[Date Prev][Date Next][Thread Prev][Thread Next][Date Index][Thread Index]

Re: [Public WebGL] Lost Context





On Mon, Feb 15, 2010 at 10:23 AM, Chris Marrin <cmarrin@apple.com> wrote:

On Feb 13, 2010, at 3:57 PM, Vladimir Vukicevic wrote:

>> ...I'll bring up another issue which I'm sure no one wants to discuss but, passing all this lost context stuff down to _javascript_ sure seems far removed from anything else in HTML. Imagine if <img>, <video>, <audio>, <canvas2d> etc all needed _javascript_ to manually deal with lost-context.
>
> Yep, it's not that we don't want to discuss it, it's more that there's really no sane way around it -- the only alternative is to keep a copy of every user resource.  It would be better if the underlying GL/D3D impl would take care of all of that, and I'd guess that we'll get there eventually..

Let's not get too hasty here, saying that there is no way to automatically recover from a context loss. First of all, what does context loss mean? Does it mean that some or all of the resources (textures, VBOs, etc.) are lost, or is the GL state lost as well?
If it's the former then it's just a matter of keeping a shadow copy of all the buffer data. Often the source data is from an HTML image, which is cached anyway.


It's both resources and state but if we wanted to recover we could shadow the state as well.
What we can't recover is framebuffers and renderbuffers.

Just throwing this out there but one possibility is to make that an option of the context. You could request a context that shadows. This could actually be done easily in _javascript_ but I suspect shadowing the state would be too slow in _javascript_.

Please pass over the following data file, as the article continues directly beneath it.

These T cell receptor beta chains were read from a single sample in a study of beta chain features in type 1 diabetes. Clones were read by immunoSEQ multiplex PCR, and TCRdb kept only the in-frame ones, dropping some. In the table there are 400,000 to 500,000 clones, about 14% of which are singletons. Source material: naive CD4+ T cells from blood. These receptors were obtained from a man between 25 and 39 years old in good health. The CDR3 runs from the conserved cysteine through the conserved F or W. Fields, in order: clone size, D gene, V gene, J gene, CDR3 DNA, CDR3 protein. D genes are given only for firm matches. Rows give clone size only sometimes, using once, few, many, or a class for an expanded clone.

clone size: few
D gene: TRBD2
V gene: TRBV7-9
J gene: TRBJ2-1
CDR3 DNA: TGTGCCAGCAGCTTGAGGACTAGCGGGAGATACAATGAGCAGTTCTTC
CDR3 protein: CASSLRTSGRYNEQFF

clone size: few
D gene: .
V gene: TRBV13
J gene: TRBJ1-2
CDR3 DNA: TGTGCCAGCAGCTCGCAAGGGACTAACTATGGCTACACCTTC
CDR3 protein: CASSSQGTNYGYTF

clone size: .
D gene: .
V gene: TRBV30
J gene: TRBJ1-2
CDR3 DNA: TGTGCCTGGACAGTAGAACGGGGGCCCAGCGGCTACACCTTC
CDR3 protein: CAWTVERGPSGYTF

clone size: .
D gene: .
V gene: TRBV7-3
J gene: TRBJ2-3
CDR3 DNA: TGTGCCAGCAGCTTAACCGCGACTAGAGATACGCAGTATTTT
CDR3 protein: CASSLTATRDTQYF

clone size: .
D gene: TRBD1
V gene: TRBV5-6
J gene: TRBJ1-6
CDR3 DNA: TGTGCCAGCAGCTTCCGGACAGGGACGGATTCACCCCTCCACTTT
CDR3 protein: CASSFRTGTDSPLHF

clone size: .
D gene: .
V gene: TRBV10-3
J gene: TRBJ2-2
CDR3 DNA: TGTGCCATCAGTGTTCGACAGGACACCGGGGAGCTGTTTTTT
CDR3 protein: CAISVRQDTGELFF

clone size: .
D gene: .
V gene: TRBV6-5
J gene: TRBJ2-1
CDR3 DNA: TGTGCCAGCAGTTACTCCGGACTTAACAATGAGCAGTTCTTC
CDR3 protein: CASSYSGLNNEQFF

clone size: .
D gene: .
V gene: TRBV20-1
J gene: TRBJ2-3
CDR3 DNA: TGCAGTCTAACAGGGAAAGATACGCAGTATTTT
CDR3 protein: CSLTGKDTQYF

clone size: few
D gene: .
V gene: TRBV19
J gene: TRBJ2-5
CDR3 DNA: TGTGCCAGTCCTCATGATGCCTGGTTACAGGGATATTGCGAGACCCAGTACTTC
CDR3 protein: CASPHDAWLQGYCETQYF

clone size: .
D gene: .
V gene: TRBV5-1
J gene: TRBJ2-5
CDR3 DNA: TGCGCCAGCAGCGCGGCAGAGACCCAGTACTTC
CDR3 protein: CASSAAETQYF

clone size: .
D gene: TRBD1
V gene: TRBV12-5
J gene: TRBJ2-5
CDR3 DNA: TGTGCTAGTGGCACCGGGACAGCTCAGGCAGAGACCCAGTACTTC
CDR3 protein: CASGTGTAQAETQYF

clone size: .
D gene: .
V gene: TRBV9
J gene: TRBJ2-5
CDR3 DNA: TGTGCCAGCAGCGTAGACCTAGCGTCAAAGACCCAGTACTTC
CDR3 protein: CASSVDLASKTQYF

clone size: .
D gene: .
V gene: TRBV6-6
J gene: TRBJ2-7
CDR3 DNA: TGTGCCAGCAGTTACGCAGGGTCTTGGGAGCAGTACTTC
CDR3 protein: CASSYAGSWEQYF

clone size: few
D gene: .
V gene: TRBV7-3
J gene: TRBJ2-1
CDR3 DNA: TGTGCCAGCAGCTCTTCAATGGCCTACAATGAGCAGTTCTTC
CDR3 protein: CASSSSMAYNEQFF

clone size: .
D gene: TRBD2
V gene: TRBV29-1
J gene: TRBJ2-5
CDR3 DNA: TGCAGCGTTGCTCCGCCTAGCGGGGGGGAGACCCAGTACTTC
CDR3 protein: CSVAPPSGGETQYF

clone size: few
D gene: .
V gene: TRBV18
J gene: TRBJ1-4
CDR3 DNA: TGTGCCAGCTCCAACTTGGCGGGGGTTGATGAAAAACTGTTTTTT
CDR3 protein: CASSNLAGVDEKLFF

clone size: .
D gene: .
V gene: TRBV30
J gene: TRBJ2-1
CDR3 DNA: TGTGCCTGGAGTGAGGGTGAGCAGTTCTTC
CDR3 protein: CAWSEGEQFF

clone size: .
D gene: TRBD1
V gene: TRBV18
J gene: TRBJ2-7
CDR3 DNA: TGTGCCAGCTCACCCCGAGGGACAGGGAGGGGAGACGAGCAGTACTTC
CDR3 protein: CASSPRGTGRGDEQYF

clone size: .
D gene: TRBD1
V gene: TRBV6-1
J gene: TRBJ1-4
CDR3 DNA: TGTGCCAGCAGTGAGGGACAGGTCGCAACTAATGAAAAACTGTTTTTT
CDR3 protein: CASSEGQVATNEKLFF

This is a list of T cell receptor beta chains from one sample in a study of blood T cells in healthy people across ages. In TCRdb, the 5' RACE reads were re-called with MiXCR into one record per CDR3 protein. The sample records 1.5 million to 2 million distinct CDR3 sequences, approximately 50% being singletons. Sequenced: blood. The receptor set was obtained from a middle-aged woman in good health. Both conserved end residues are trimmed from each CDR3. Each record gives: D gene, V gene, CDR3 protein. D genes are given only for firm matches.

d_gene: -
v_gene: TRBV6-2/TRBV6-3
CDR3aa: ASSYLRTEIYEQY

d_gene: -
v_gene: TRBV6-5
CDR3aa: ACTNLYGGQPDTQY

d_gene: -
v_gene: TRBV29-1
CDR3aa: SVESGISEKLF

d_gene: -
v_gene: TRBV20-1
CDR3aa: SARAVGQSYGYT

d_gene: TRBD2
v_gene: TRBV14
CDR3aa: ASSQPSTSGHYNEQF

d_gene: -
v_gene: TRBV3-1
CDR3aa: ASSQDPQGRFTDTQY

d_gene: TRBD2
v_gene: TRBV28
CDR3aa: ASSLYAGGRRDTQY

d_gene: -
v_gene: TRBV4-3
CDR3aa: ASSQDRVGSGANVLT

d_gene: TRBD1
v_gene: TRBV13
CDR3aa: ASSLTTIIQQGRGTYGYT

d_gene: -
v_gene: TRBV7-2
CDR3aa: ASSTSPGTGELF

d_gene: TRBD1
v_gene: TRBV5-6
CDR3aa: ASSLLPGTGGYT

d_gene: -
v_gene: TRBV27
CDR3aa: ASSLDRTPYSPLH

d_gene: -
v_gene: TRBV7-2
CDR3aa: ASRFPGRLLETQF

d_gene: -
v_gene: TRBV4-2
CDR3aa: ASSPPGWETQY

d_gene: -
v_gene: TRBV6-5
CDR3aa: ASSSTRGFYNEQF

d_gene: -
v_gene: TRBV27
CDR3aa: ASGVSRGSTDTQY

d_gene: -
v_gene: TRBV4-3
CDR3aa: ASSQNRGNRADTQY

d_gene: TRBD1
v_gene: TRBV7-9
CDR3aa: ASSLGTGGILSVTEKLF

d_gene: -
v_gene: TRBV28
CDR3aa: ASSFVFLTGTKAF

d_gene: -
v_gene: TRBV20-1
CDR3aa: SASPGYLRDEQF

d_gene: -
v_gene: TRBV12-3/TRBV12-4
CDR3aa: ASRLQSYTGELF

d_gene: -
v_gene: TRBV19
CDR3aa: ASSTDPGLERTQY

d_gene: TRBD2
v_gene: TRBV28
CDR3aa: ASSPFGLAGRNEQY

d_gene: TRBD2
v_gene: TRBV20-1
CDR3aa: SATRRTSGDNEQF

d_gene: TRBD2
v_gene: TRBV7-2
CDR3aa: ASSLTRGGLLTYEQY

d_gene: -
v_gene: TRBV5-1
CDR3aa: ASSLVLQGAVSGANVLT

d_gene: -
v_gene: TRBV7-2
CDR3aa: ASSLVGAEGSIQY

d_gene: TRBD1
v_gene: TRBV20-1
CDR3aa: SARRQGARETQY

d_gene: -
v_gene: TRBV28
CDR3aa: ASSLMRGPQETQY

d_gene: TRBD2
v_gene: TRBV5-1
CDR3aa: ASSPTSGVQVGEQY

Actually this brings up a new problem. I don't know what all the implementations do but I suspect some of them are using an FBO to store the contents of the canvas and they never copy that store to CPU memory except on toDataURL or ctx2d.drawImage.  But that brings up the issue that a lost-context can loose the FBO state which isn't what's supposed to happen for the <canvas> tag. Once you've drawn something it's supposed to be permanent. I guess we can ask the HTML5 guys to change the <canvas> spec to say the canvas can lose its contents at any time.

 

I know it would incur extra work and storage overhead to do automatic recovery. But let's not discard the notion before analyzing it some more. This is the web and web authors expect that lots of the background work will be done for them.

-----
~Chris
cmarrin@apple.com




-----------------------------------------------------------
You are currently subscribe to public_webgl@khronos.org.
To unsubscribe, send an email to majordomo@khronos.org with
the following command in the body of your email: